The woman at the heart of a case that saw a fellow doctoral student convicted of sexually assaulting her says that despite the guilty verdict, her life "just continues in shambles."
On Thursday, Mustafa Ururyar was convicted of sexual assaulting Mandi Gray on Jan. 31, 2015, while the two were doctoral students at York University.
In a 178-page decision, Justice Marvin Zuker delivered a blistering indictment of how the legal system treats sexual assault victims.
Gray has since agreed to waive her right to a publication ban on her name.
Speaking to a small group of reporters outside court Thursday, Gray said she was "kind of taken aback by the judgment," but she called it a "huge victory in many, many ways" because "I was believed."
Still, she added, her ordeal isn't over. Ururyar remains out on bail and won't be sentenced until October. He will return to court on Monday, when he'll learn if his bail will be revoked.
Meanwhile, Gray wants to return to York. She will wait for staff to decide whether the school will permit Ururyar to continue his studies there. She also has a human rights case pending against the university.
"This case just keeps drawing out," she said. "I don't know how York University is going to respond to this, so my life remains — well in a lot of ways I have closure, in some sense — in a lot of ways my life just continues in shambles.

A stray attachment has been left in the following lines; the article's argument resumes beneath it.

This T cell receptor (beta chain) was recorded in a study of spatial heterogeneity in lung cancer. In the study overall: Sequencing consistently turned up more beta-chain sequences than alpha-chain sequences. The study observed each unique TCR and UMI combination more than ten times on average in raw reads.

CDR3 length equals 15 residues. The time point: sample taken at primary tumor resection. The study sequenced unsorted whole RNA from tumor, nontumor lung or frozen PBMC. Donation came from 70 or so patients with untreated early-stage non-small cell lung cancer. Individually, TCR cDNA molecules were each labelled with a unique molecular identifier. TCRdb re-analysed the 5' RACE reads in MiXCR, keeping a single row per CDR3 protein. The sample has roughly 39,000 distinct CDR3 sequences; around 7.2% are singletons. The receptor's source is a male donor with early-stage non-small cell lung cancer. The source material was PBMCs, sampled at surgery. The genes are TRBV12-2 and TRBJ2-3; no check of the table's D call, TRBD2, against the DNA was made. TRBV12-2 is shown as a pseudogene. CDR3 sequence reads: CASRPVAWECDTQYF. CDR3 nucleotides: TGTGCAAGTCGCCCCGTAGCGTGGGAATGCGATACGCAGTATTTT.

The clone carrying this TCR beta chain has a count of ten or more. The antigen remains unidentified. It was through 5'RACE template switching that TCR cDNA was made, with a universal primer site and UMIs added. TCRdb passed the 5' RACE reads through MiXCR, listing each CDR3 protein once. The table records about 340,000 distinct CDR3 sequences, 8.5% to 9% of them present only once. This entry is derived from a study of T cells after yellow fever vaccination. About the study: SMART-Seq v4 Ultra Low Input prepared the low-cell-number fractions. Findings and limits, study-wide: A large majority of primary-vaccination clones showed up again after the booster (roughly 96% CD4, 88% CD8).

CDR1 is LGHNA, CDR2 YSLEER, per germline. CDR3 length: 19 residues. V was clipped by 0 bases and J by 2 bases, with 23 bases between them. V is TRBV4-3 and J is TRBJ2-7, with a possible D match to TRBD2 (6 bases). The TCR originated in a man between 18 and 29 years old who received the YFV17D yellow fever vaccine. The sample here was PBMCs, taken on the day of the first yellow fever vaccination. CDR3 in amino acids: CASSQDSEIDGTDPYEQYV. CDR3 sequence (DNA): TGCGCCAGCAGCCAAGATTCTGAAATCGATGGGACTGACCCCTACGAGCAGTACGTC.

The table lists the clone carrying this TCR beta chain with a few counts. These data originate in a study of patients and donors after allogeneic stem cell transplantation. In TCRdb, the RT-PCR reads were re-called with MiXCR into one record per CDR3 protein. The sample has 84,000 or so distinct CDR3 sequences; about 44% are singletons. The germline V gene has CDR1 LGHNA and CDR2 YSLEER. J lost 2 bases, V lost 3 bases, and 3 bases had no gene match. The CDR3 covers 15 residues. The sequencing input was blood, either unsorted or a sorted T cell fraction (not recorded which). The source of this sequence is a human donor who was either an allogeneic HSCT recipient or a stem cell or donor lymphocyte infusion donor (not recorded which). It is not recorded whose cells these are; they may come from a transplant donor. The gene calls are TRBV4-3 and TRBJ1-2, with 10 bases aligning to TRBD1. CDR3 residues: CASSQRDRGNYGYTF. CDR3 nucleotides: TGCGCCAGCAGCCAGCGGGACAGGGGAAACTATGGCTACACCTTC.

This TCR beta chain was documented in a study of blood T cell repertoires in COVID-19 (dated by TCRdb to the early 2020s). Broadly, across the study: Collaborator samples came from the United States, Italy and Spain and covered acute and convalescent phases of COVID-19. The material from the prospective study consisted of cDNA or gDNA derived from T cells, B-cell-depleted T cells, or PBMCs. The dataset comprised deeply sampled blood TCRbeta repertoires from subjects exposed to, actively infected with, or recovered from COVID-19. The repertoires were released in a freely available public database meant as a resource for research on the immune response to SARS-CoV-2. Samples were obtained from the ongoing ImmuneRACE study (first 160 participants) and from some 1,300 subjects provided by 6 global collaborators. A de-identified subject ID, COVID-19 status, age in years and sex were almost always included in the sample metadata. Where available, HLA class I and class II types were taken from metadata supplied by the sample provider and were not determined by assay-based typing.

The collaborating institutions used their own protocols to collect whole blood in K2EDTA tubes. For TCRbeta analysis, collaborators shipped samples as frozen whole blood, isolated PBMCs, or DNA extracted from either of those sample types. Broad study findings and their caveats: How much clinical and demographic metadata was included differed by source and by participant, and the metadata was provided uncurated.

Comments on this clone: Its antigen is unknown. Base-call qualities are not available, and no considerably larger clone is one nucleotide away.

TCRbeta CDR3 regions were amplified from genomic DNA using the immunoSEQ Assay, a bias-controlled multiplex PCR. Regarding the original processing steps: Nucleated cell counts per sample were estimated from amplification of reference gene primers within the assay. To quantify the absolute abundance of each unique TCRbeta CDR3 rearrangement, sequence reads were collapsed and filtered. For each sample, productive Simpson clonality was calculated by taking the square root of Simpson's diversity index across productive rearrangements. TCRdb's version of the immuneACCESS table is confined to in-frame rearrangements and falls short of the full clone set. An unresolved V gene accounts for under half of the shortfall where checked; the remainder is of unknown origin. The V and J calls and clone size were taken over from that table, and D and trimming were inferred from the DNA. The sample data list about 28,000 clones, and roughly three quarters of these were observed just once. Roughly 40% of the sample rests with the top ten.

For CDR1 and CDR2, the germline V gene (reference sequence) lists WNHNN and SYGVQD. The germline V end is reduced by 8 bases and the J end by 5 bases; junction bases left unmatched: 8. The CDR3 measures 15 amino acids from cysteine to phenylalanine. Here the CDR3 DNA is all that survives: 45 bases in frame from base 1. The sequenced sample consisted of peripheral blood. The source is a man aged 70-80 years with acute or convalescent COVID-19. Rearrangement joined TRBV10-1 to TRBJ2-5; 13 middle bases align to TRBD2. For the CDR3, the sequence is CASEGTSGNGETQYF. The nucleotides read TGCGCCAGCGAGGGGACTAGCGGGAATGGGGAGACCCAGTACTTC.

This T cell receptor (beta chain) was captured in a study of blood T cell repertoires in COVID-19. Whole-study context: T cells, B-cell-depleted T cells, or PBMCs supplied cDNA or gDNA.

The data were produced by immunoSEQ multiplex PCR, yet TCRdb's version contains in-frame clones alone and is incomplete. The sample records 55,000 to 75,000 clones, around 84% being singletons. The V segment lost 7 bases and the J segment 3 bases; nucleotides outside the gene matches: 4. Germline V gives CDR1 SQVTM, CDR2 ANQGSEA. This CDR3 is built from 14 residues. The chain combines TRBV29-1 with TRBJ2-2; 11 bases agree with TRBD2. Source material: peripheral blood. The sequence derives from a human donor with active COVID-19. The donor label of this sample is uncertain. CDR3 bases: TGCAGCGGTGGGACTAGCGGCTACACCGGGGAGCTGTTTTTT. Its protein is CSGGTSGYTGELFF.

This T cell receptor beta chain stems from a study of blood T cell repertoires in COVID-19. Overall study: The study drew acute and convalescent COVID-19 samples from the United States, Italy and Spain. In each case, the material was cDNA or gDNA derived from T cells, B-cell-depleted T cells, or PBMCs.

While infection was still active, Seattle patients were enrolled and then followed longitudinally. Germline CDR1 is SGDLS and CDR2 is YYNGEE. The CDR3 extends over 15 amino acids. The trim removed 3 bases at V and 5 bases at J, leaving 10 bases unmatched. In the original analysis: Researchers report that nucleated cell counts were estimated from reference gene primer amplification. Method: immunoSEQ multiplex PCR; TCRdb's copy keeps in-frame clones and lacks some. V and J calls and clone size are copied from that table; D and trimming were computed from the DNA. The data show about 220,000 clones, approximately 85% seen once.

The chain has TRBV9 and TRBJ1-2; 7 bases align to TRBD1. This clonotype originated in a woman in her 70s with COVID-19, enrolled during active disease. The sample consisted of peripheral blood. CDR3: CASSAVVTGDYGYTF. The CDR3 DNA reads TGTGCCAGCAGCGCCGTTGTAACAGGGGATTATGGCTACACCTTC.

"So I guess I feel in a lot of ways excited that this judgment came out, but in a lot of ways it hasn't changed anything for me at this juncture today."
In a statement issued Thursday afternoon, the university said it would review the full judgment and is working on developing and implementing policies as part of its new sexual assault policy that was approved last year.
The statement didn't mention Ururyar's future at the school.
'These statements don't un-rape me'
Gray commended the judge for speaking up for sexual assault victims, including numerous references to "unrealistic" expectations for behaviour that are placed on victims.
"There are many misguided conceptions of what constitutes a 'real' rape or how a 'real' victim of sexual violence should behave (i.e. scream, struggle to the utmost and report immediately)," Zuker wrote.
He also wrote at length about the nature of consent, and even quoted poet Maya Angelou's autobiography, I Know Why the Caged Bird Sings, which discusses her early years and experiences with racism and sexual assault.
Gray has a tattoo on her left arm of a bird and a cage.
"I think it's massive, these statements," Gray said. "But, I mean, these statements don't un-rape me, first of all, and nor does it erase the process that I've had to go through."
She also described an experience with police that left her feeling as though she was being blamed for what happened.
"This process has been so brutal to me that I just cannot at this moment feel any sort of happiness. I will give you that the judgment is beautiful, and I will appreciate it one day, but not quite yet. I'm still not over the trauma of the system."
'Everyone thinks they are going to lose'
Gray credited her "amazing" lawyers, her therapists and an "informal support network" that came to court each day to show solidarity with her.
Without those resources, she said, "I don't know how I would have even coped or how I could have managed."
All she had hoped for was to be able to go to school and not have to see Ururyar.
"I think everyone thinks they are going to lose when they first report to the police," she said.
"Literally all I wanted was to return to campus and not have to see him. I never went into this thinking that he would be convicted."
Gray said she has nothing to say to Ururyar.
"What happens to him happens to him," she said. "I just want to move forward with my life."
With files from Stephanie Matteis